I took The Grapes of Wrath with me on my trip last week, thinking it would be a good mix of travel and agriculture. (I had forgotten how sad it is, though; I had to stop reading in the Denver airport because I was getting weepy.) Reading it now, right after all my other books about alternative farming and eating locally, and after visiting the family farm that miraculously still struggles on, I’m really struck by how current it is–Steinbeck saw the writing on the wall in 1939:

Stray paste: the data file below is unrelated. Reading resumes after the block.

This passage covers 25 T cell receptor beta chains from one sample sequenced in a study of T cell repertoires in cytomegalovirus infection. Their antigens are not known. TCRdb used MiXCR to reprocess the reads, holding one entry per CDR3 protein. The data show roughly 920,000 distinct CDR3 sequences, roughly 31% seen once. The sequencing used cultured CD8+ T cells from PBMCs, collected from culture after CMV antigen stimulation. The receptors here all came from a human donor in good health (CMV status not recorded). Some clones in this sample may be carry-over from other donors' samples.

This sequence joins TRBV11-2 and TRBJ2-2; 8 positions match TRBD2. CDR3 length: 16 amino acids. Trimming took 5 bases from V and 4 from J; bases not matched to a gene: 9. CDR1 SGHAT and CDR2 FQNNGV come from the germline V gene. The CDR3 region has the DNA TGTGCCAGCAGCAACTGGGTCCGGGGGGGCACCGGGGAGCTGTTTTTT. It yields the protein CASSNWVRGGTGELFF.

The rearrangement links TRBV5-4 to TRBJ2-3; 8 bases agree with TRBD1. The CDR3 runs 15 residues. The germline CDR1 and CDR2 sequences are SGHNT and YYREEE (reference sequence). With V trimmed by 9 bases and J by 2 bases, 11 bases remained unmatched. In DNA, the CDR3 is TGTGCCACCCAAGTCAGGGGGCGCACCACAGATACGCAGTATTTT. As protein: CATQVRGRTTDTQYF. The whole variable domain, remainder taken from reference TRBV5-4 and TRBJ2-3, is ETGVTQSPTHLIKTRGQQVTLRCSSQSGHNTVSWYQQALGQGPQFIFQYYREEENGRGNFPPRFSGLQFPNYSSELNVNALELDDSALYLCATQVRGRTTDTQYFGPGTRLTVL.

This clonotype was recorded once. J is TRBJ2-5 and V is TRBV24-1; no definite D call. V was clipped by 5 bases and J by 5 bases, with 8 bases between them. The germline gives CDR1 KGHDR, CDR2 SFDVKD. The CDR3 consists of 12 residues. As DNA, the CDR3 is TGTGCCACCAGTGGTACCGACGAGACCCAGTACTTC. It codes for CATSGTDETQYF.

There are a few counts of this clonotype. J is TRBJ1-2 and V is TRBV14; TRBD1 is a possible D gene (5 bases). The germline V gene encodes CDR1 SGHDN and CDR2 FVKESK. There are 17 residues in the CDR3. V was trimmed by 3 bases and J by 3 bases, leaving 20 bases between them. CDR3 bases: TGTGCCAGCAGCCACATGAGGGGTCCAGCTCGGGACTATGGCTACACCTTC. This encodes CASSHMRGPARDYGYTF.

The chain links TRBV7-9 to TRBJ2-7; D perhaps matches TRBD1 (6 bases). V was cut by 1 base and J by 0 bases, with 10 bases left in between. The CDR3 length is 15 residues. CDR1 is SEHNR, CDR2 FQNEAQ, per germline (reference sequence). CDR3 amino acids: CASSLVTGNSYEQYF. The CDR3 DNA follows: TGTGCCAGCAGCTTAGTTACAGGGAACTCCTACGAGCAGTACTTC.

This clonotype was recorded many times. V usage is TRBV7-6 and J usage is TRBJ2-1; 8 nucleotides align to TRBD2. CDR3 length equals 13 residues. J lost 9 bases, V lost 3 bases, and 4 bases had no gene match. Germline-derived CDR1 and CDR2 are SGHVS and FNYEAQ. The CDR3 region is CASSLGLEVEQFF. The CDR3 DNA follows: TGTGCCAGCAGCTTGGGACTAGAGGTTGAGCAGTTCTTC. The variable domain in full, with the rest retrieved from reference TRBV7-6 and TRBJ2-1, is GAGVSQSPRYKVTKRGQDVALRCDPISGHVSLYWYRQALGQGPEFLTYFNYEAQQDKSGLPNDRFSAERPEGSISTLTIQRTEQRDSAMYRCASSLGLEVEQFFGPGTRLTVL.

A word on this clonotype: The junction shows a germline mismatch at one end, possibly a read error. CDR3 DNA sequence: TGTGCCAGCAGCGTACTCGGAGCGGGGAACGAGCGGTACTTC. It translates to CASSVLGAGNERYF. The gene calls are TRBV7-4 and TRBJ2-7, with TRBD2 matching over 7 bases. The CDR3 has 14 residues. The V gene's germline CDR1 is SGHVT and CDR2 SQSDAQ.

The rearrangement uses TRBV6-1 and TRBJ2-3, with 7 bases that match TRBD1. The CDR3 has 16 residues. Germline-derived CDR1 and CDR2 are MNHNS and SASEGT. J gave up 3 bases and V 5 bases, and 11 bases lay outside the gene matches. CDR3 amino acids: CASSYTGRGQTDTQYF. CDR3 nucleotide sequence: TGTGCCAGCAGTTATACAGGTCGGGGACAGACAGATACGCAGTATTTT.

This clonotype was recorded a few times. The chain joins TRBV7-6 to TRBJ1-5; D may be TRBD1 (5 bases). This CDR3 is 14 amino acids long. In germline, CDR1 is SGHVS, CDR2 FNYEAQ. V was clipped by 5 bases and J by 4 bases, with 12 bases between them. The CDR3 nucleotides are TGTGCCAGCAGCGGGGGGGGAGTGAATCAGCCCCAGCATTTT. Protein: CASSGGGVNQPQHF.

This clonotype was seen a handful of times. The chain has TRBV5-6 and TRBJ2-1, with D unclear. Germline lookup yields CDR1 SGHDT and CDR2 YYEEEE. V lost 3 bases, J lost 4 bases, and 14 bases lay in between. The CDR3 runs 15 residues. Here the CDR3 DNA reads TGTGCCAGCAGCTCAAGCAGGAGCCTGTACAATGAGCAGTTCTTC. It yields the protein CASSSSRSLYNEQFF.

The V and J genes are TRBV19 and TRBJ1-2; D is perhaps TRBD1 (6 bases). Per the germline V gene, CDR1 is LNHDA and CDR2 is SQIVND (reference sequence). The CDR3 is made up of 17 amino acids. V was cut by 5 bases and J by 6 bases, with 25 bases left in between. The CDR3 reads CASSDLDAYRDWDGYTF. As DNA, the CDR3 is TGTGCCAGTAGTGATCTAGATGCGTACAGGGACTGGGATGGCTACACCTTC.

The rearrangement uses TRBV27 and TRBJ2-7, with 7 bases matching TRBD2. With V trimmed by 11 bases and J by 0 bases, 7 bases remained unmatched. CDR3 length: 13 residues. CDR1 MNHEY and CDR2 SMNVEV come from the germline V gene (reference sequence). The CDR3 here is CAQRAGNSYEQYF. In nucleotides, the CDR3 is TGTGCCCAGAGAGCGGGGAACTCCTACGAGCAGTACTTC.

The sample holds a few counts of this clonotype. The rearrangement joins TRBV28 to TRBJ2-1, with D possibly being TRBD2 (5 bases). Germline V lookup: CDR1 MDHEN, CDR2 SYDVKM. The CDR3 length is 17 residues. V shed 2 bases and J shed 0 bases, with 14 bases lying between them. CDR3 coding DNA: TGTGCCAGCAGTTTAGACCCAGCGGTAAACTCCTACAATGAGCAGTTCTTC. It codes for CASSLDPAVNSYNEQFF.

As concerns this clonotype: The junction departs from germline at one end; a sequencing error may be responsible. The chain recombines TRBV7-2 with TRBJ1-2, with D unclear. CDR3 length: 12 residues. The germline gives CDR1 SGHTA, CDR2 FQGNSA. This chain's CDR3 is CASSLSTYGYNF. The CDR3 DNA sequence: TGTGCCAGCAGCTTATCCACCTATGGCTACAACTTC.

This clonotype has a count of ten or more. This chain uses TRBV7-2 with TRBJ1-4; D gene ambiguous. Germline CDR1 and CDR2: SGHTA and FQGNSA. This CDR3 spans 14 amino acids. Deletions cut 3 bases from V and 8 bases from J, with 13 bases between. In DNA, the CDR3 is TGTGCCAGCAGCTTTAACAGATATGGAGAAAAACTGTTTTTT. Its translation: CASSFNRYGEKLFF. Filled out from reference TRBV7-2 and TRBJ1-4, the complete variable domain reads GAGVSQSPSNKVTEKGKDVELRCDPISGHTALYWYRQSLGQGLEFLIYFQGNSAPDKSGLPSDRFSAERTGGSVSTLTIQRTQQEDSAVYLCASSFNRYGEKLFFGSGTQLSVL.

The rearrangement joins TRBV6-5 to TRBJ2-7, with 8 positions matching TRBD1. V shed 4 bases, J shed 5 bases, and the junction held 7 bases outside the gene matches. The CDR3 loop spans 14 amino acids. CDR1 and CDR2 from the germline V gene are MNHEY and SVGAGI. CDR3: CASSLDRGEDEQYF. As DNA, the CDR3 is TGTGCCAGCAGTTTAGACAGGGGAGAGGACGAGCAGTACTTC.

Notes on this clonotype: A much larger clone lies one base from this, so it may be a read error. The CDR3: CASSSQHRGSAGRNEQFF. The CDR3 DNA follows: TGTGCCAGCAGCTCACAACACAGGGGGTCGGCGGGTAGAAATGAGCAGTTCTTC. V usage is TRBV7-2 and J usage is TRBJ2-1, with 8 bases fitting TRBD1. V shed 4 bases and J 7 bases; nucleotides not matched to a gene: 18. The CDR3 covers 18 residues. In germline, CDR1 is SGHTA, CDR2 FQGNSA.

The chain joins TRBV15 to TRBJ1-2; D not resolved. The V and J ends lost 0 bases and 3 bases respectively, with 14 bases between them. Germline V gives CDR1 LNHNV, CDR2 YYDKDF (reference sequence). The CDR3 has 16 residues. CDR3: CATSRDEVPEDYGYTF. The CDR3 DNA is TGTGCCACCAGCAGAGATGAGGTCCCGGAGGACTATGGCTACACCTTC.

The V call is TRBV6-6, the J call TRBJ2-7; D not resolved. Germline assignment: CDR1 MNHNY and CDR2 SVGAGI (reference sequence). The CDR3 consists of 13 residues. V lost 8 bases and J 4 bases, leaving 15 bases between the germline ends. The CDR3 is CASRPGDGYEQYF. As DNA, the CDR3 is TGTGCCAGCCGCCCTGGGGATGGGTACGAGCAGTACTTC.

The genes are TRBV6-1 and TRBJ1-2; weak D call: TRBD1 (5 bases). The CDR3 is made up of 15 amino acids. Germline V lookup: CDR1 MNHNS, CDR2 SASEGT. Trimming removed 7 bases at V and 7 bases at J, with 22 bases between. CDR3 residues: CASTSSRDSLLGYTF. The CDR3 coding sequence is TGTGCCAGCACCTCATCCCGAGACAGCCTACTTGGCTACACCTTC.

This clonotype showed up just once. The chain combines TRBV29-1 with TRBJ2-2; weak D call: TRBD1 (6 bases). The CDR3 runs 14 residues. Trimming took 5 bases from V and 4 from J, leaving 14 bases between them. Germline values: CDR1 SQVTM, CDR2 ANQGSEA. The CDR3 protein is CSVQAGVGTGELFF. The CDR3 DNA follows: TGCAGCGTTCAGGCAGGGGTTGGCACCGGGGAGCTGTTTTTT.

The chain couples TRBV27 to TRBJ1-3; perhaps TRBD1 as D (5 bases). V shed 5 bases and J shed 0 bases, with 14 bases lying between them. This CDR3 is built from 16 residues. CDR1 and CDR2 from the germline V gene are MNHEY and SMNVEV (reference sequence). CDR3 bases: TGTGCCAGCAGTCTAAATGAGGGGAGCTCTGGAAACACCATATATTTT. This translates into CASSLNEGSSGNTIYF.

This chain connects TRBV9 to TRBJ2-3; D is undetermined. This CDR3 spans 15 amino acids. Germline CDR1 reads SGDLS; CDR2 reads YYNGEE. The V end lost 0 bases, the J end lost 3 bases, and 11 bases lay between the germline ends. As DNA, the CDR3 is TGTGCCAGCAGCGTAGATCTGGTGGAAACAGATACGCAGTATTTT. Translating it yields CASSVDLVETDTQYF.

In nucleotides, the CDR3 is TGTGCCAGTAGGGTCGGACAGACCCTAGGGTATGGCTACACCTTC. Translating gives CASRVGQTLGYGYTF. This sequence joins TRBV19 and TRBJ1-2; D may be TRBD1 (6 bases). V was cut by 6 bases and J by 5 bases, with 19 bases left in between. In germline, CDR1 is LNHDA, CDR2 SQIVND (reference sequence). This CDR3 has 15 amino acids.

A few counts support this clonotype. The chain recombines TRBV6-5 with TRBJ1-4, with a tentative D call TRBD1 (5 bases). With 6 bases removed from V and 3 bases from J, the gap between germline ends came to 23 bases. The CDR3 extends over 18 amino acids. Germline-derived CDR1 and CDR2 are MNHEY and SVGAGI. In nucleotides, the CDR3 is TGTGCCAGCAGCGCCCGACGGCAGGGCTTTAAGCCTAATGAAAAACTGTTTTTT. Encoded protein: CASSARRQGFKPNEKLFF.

“…crops were reckoned in dollars, and land was valued by principal plus interest, and crops were bought and sold before they were planted. Then crop failure, drought, and flood were no longer little deaths within life, but simple losses of money…[until the landowners] were no longer farmers at all, but little shopkeepers of crops, little manufacturers who must sell before they can make. Then those farmers who were not good shopkeepers lost their land to good shopkeepers. No matter how clever, how loving a man might be with earth and growing things, he could not survive if he were not a good shopkeeper. And as time went on, the business men had the farms, and the farms grew larger, but there were fewer of them.”